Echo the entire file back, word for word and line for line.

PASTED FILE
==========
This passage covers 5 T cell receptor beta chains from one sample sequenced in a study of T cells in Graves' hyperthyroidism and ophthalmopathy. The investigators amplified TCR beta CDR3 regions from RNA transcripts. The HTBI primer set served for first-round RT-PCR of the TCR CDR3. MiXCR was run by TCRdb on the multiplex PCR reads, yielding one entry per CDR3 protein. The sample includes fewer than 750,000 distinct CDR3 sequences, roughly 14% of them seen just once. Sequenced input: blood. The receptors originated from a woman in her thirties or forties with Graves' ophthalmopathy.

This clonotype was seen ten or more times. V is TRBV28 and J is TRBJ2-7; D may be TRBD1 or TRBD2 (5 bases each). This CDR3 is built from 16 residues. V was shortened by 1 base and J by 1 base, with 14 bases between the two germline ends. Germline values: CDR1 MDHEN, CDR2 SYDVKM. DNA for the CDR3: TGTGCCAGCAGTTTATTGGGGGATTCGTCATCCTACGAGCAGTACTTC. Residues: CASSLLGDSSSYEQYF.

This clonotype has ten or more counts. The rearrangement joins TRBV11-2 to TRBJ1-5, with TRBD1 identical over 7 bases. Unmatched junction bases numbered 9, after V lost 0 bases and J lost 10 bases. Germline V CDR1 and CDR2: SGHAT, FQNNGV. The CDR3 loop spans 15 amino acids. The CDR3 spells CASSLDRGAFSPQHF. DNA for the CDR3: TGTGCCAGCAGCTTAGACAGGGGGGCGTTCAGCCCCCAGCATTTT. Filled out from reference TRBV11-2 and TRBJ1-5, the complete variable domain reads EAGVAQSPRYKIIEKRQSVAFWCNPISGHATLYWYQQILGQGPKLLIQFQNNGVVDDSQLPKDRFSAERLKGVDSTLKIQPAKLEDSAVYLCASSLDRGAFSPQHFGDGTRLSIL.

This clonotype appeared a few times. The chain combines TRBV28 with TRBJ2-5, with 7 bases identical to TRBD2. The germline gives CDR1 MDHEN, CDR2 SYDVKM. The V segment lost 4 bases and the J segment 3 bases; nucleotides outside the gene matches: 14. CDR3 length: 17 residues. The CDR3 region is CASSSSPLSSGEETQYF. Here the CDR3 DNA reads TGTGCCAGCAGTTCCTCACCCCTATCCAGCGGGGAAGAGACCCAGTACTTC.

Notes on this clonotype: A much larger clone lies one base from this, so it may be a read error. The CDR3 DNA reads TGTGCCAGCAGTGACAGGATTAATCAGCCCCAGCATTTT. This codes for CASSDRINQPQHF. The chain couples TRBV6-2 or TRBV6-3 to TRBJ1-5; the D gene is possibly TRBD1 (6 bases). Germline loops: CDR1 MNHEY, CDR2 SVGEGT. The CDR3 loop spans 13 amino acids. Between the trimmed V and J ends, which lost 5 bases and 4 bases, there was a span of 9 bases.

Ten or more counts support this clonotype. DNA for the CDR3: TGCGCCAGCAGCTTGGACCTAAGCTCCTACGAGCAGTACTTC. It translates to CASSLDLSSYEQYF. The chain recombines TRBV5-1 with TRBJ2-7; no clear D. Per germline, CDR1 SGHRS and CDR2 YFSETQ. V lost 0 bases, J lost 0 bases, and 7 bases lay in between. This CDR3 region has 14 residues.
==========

This passage covers 5 T cell receptor beta chains from one sample sequenced in a study of T cells in Graves' hyperthyroidism and ophthalmopathy. The investigators amplified TCR beta CDR3 regions from RNA transcripts. The HTBI primer set served for first-round RT-PCR of the TCR CDR3. MiXCR was run by TCRdb on the multiplex PCR reads, yielding one entry per CDR3 protein. The sample includes fewer than 750,000 distinct CDR3 sequences, roughly 14% of them seen just once. Sequenced input: blood. The receptors originated from a woman in her thirties or forties with Graves' ophthalmopathy.

This clonotype was seen ten or more times. V is TRBV28 and J is TRBJ2-7; D may be TRBD1 or TRBD2 (5 bases each). This CDR3 is built from 16 residues. V was shortened by 1 base and J by 1 base, with 14 bases between the two germline ends. Germline values: CDR1 MDHEN, CDR2 SYDVKM. DNA for the CDR3: TGTGCCAGCAGTTTATTGGGGGATTCGTCATCCTACGAGCAGTACTTC. Residues: CASSLLGDSSSYEQYF.

This clonotype has ten or more counts. The rearrangement joins TRBV11-2 to TRBJ1-5, with TRBD1 identical over 7 bases. Unmatched junction bases numbered 9, after V lost 0 bases and J lost 10 bases. Germline V CDR1 and CDR2: SGHAT, FQNNGV. The CDR3 loop spans 15 amino acids. The CDR3 spells CASSLDRGAFSPQHF. DNA for the CDR3: TGTGCCAGCAGCTTAGACAGGGGGGCGTTCAGCCCCCAGCATTTT. Filled out from reference TRBV11-2 and TRBJ1-5, the complete variable domain reads EAGVAQSPRYKIIEKRQSVAFWCNPISGHATLYWYQQILGQGPKLLIQFQNNGVVDDSQLPKDRFSAERLKGVDSTLKIQPAKLEDSAVYLCASSLDRGAFSPQHFGDGTRLSIL.

This clonotype appeared a few times. The chain combines TRBV28 with TRBJ2-5, with 7 bases identical to TRBD2. The germline gives CDR1 MDHEN, CDR2 SYDVKM. The V segment lost 4 bases and the J segment 3 bases; nucleotides outside the gene matches: 14. CDR3 length: 17 residues. The CDR3 region is CASSSSPLSSGEETQYF. Here the CDR3 DNA reads TGTGCCAGCAGTTCCTCACCCCTATCCAGCGGGGAAGAGACCCAGTACTTC.

Notes on this clonotype: A much larger clone lies one base from this, so it may be a read error. The CDR3 DNA reads TGTGCCAGCAGTGACAGGATTAATCAGCCCCAGCATTTT. This codes for CASSDRINQPQHF. The chain couples TRBV6-2 or TRBV6-3 to TRBJ1-5; the D gene is possibly TRBD1 (6 bases). Germline loops: CDR1 MNHEY, CDR2 SVGEGT. The CDR3 loop spans 13 amino acids. Between the trimmed V and J ends, which lost 5 bases and 4 bases, there was a span of 9 bases.

Ten or more counts support this clonotype. DNA for the CDR3: TGCGCCAGCAGCTTGGACCTAAGCTCCTACGAGCAGTACTTC. It translates to CASSLDLSSYEQYF. The chain recombines TRBV5-1 with TRBJ2-7; no clear D. Per germline, CDR1 SGHRS and CDR2 YFSETQ. V lost 0 bases, J lost 0 bases, and 7 bases lay in between. This CDR3 region has 14 residues.